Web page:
Swann sparks Australia collapse
Graeme Swann led the way as England reduced Australia to a hapless 96 for seven in reply to 361 all out by tea on day two of the second Investec Test at Lord's.
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Australia were compliant in their own collapse, from 42 for none, after Swann and Stuart Broad's counter-attacking last-wicket stand of 48 had already swung the match England's way despite Ryan Harris' five for 72.
The wicket of Shane Watson, to what proved the final ball before lunch, then prefaced a passage of play in which Australia quickly used up their two permitted DRS procedures and no batsman could halt the slide.
It was highly unlikely England would enforce the follow-on, if Australia were to be bowled out for under 162, on a pitch already favouring the off-spin of Swann (three for 27) and sure to be especially awkward for the team batting last here.
Australia had progressed promisingly for a time in glorious conditions, after Watson came through a testing new-ball spell from James Anderson to strike six fours.
But with 30 to his name, the opener got pad rather than bat in line with the ball after Alastair Cook had switched Tim Bresnan to the pavilion end.
Australia lost their first review, Watson chancing DRS - which merely proved impact was in line with off-stump for a delivery which would have hit leg.
The next wicket was an oddity, another lbw but via a box-high full-toss from Swann.
Chris Rogers missed his attempted pull, and Marais Erasmus raised the finger. In the absence of any encouragement to review from non-striker Usman Khawaja, Rogers trudged off - to be greeted in the dressing-room by 'Hawkeye' footage showing the ball missing leg-stump.
Australia's horror sequence of DRS misuse was concluded soon afterwards when Phil Hughes immediately called for the process after Kumar Dharmasena gave him out caught-behind attempting to flash a drive away from his front pad off Bresnan.
This time, there was insufficient evidence on video and enhanced audio replay for third umpire Tony Hill to overturn the on-field decision.
Khawaja had already survived when Jonathan Trott dropped a straightforward catch at slip off Swann, but he could not take advantage - mistiming an attempted big hit at the off-spinner to be caught at deep mid-off.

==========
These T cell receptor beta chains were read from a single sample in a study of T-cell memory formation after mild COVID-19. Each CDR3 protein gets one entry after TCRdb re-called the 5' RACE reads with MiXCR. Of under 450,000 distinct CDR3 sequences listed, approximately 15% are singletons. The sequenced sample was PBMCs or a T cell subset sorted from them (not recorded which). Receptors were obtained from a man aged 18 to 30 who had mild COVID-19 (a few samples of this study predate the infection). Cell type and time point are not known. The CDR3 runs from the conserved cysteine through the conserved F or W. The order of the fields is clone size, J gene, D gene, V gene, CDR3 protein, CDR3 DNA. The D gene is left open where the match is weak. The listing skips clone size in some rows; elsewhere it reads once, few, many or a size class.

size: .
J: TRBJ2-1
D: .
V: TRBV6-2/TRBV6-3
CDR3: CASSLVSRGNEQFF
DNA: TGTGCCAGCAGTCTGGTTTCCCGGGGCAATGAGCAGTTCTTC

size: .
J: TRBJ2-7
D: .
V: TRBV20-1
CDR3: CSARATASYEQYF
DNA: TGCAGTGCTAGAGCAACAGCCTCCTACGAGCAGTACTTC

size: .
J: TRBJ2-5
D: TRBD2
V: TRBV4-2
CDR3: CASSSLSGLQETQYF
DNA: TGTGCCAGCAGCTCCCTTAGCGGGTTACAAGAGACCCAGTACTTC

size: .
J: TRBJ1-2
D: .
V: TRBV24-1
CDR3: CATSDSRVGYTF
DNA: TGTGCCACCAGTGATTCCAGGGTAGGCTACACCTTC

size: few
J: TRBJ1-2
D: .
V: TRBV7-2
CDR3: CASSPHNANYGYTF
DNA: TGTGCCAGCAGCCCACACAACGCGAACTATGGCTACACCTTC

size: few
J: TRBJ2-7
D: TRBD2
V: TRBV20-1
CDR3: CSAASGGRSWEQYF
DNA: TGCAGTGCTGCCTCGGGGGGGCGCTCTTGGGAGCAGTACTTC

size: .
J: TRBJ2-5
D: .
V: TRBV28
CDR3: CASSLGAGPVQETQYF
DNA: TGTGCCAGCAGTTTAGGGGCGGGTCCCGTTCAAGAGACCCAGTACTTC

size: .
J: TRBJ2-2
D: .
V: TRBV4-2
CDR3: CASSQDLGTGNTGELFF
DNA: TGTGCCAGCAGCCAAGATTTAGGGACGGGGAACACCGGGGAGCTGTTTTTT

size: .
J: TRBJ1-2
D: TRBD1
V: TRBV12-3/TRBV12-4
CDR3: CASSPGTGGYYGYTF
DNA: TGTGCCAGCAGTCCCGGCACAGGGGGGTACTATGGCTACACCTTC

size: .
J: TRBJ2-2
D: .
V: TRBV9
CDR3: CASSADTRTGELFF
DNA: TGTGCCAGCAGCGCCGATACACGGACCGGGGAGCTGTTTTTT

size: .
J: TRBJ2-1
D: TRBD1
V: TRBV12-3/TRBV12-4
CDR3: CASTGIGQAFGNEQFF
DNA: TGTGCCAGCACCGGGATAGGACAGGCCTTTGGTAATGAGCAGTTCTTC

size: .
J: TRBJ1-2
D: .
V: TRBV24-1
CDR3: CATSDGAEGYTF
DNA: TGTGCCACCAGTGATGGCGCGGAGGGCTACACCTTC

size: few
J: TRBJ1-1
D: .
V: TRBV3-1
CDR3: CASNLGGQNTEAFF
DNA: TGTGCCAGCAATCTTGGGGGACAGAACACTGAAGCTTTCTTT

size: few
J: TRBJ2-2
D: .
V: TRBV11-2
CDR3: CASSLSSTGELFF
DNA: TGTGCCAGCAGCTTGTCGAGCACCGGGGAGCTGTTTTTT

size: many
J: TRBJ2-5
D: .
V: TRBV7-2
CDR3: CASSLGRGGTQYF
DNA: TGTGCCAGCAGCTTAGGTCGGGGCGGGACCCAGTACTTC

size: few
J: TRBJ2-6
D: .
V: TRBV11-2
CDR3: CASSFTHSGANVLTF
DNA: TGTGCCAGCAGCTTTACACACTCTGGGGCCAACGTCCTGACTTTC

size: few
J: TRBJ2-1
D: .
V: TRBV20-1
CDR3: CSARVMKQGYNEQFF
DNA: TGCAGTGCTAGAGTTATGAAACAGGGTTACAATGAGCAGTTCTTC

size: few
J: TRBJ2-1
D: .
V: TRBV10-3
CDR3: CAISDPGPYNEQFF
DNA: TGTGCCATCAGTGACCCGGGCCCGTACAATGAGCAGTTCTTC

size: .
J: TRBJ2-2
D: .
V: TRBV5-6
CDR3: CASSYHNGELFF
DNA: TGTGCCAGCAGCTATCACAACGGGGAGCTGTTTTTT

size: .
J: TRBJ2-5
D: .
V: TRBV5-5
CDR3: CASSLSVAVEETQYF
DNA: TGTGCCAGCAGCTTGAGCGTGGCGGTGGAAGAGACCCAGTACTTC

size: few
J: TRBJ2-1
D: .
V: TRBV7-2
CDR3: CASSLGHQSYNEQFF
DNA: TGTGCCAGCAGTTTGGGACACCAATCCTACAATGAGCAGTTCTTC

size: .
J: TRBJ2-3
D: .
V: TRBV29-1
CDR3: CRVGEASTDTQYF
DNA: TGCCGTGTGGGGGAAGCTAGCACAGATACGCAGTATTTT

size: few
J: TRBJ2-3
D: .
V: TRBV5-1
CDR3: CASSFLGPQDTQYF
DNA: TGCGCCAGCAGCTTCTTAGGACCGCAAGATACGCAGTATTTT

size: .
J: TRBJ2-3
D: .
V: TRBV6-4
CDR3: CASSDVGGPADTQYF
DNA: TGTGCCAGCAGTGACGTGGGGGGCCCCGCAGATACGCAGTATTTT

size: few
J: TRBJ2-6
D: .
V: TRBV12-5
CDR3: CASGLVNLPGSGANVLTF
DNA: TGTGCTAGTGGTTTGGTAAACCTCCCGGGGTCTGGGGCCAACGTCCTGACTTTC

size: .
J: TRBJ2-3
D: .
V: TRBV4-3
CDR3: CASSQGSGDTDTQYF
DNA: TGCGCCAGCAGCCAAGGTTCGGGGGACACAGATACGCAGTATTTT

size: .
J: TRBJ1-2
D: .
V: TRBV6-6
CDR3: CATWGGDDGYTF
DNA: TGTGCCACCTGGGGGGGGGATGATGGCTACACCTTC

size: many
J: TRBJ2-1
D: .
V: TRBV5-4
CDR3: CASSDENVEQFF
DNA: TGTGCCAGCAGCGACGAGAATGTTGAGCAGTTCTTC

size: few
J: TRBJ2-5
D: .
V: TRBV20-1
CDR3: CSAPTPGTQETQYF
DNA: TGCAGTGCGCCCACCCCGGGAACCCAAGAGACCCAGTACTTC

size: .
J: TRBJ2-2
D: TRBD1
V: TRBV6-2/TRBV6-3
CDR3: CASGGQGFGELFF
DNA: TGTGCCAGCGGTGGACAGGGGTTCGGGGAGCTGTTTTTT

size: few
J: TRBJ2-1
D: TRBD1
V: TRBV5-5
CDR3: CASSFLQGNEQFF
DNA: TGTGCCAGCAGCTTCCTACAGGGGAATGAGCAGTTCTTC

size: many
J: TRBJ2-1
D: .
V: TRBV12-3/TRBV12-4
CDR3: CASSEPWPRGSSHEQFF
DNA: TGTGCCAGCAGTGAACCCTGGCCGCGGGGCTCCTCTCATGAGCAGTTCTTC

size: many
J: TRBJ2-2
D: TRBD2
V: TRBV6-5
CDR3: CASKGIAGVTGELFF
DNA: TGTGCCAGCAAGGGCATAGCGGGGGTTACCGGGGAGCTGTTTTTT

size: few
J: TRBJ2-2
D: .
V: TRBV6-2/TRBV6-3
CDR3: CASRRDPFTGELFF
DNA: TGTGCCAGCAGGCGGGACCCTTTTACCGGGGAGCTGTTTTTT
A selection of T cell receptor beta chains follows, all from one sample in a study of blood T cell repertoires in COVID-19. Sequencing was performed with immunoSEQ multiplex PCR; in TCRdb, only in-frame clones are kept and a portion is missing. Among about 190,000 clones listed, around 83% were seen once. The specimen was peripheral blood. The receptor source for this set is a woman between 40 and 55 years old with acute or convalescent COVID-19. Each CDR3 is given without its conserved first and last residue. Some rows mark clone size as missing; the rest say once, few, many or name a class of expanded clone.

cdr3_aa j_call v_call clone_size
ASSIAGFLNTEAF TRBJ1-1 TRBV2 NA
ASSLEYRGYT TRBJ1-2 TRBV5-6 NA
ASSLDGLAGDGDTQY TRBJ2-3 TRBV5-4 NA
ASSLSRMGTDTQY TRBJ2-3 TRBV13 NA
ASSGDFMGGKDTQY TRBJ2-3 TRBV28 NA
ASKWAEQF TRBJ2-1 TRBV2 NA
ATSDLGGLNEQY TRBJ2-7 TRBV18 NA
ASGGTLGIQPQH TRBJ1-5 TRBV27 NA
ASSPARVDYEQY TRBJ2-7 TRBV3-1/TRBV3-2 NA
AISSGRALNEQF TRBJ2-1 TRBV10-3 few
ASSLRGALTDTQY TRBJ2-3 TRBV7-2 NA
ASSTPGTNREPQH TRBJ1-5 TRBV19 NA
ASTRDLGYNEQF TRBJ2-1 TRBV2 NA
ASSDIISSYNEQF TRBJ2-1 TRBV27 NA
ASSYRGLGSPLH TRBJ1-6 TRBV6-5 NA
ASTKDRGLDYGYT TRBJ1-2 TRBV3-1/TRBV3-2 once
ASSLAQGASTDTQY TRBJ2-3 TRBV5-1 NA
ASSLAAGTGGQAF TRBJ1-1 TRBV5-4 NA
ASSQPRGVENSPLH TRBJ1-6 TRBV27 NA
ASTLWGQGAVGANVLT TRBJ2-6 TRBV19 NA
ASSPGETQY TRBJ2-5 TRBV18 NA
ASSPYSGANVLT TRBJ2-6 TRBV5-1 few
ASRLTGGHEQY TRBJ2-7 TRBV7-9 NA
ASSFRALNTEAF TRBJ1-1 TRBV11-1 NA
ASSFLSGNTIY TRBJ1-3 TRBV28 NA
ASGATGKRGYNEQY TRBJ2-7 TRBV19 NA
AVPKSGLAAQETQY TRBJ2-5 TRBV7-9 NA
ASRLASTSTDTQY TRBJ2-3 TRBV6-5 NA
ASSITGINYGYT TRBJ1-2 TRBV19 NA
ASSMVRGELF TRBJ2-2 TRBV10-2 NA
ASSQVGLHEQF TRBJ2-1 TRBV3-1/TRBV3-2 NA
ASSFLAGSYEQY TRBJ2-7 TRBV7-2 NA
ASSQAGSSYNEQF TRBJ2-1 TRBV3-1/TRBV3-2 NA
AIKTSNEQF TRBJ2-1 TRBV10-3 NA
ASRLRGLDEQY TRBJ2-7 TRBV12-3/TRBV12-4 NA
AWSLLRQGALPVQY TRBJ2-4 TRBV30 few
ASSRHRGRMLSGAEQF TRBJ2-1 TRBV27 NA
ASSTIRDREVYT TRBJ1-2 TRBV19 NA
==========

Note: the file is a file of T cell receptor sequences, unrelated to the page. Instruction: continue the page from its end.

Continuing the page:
Turn, bounce and good reactions from short-leg Ian Bell allowed Swann to have Steve Smith caught off his glove.
Australia captain Michael Clarke still stood in England's way, but not for long before Broad had him lbw with a full-length inswinger.
Then, just to properly complete a session in which Australia had imploded, they threw in a self-inflicted run-out too.
Ashton Agar and Brad Haddin dug in for eight overs but mustered only five runs together, before a mix-up over a single saw the teenager short of his ground as Matt Prior ferried the ball to the non-striker's end from behind square on the leg-side.
Broad, Swann and Anderson's tailend adventure had bolstered England's patchy innings, raising English spirits and denting Australia's by grabbing an extra 72 runs for the final two wickets.
Harris made the shortest possible work of Bresnan, the first ball of the day shaping up the slope from a good length to take the edge for caught-behind.
Four wickets had fallen for 18 runs, but Anderson and Broad each struck the still errant James Pattinson for off-side boundaries.
Harris broke through again, one delivery after Anderson had edged low but at catchable height between wicketkeeper and slip, again finding the edge as Haddin did the rest this time.
Broad and Swann were not about to go quietly, however, climbing into a succession of boundaries - including three from England's new number 11 in one over off Harris.
It was not until Pattinson returned for one last spell that he finally got his first wicket to close the innings, Broad edging behind on the back foot for Haddin's fifth catch - a dismissal confirmed by DRS.